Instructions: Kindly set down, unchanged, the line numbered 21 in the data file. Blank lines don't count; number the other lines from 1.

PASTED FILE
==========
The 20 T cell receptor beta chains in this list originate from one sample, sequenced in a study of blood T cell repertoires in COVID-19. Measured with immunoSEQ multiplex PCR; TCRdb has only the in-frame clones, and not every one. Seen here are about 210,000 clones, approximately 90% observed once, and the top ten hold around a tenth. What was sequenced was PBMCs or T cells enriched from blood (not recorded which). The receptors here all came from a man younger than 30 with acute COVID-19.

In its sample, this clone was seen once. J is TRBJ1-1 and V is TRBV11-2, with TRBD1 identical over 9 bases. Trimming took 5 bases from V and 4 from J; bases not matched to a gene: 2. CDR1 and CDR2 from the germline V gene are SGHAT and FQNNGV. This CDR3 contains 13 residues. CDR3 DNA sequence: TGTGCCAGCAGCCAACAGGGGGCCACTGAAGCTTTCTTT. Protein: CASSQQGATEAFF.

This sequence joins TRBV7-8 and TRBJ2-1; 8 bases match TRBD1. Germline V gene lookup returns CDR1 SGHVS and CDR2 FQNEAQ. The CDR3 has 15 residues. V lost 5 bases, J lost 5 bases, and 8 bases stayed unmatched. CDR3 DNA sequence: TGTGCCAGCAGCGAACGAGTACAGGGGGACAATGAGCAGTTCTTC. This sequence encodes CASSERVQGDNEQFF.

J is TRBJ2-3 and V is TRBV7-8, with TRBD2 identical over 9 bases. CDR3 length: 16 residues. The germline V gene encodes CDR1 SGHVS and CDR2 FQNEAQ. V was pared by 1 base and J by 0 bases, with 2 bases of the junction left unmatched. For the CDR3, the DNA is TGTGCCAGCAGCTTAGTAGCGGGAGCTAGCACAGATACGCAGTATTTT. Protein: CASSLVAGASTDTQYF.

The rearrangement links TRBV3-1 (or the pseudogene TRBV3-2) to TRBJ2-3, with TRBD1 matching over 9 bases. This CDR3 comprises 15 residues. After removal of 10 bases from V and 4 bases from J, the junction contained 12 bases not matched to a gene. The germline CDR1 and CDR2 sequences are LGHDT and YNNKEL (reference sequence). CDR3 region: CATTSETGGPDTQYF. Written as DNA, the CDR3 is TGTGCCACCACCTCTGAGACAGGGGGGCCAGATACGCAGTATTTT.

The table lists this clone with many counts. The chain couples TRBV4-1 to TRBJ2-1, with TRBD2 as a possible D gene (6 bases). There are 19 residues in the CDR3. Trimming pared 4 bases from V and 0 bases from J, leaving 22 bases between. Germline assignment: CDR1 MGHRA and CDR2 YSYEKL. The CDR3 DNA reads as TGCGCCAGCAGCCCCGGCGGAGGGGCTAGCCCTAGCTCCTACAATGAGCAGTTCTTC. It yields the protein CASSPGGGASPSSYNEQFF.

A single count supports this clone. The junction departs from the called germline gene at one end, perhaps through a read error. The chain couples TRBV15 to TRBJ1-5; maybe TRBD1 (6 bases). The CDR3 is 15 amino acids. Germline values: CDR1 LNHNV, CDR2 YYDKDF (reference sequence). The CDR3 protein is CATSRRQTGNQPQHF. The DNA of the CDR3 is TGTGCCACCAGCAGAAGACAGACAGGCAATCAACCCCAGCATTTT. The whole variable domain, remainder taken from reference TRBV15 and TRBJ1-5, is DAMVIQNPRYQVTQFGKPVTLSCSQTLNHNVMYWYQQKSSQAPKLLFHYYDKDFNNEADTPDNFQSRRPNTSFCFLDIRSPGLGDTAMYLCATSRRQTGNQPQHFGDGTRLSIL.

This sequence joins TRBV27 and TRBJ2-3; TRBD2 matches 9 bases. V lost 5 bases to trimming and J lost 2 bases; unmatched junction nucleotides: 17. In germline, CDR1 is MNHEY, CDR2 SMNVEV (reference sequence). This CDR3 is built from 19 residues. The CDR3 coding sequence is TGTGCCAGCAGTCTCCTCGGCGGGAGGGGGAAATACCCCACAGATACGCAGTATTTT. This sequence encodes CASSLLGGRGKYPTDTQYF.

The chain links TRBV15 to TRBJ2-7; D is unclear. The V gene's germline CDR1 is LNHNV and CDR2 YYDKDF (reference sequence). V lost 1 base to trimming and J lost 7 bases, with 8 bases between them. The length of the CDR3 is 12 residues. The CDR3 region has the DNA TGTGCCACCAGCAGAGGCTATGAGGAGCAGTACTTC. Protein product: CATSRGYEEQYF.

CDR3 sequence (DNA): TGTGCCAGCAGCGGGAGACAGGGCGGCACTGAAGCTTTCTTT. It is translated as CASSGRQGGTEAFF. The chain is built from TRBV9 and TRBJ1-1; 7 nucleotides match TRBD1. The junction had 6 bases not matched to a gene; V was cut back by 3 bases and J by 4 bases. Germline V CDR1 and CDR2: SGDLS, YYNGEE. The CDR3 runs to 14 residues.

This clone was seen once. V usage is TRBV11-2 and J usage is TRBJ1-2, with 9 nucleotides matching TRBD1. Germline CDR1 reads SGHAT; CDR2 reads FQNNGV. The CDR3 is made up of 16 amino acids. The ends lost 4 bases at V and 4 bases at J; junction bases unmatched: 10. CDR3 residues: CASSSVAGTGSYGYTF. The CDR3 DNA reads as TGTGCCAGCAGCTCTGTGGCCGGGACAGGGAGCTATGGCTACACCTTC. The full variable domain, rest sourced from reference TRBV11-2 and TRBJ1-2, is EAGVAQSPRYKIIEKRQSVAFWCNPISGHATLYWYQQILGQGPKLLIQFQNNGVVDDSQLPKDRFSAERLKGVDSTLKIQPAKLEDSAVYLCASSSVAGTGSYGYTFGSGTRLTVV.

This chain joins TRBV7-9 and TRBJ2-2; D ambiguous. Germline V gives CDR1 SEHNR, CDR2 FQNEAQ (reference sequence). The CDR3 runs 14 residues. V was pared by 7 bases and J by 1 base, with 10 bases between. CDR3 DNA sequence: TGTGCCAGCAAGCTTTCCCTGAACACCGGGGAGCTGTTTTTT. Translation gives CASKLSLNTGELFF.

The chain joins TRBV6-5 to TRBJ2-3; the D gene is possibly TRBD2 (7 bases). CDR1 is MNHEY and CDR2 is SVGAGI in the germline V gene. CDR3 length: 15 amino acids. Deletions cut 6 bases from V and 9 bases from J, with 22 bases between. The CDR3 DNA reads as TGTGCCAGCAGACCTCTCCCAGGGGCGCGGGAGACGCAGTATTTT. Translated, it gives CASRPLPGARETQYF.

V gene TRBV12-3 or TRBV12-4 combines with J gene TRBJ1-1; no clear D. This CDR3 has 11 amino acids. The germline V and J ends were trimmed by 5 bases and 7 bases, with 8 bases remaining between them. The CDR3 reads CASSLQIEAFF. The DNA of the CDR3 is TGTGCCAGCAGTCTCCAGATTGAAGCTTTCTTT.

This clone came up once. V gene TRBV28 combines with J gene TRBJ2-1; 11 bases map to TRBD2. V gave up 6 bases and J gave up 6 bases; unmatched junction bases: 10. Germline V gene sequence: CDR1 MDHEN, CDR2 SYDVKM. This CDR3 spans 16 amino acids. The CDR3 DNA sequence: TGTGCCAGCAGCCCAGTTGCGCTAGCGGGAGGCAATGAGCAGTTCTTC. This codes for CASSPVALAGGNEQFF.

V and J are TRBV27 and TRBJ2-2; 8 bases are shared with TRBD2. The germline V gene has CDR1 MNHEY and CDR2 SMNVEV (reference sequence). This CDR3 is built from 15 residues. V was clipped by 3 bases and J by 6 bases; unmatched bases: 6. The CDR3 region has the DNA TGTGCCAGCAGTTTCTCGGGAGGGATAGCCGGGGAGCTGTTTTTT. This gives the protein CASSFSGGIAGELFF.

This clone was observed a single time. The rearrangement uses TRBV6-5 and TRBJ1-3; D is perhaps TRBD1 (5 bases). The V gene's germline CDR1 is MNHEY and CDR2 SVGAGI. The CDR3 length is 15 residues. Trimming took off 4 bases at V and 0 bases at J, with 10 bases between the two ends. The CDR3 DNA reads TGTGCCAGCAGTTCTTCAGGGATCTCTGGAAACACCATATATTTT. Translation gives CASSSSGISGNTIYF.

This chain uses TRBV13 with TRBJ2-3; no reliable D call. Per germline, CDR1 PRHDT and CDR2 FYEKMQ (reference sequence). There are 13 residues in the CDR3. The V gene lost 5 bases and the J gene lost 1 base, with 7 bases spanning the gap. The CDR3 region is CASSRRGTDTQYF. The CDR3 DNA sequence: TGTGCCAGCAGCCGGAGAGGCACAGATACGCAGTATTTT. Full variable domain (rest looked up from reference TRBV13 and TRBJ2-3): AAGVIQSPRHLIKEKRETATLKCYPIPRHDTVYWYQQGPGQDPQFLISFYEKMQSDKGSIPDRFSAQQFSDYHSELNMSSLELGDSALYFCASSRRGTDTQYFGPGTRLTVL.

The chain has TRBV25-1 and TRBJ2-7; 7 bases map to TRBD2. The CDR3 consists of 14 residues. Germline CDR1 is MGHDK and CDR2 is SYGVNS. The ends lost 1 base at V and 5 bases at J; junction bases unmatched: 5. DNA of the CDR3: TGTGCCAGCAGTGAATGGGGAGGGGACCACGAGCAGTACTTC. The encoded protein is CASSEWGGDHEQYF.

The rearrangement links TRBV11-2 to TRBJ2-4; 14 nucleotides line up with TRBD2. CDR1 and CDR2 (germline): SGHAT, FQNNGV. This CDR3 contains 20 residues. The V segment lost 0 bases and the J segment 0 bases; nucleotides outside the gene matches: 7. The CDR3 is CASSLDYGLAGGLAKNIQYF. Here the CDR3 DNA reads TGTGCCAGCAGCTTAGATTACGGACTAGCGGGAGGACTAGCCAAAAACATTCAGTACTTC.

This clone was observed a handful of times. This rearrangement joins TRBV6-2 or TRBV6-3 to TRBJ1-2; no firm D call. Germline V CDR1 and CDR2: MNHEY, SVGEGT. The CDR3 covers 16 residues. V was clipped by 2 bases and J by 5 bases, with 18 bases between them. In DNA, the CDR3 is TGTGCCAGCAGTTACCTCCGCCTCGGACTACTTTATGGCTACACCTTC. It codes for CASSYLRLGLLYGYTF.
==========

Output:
This clone was observed a handful of times. This rearrangement joins TRBV6-2 or TRBV6-3 to TRBJ1-2; no firm D call. Germline V CDR1 and CDR2: MNHEY, SVGEGT. The CDR3 covers 16 residues. V was clipped by 2 bases and J by 5 bases, with 18 bases between them. In DNA, the CDR3 is TGTGCCAGCAGTTACCTCCGCCTCGGACTACTTTATGGCTACACCTTC. It codes for CASSYLRLGLLYGYTF.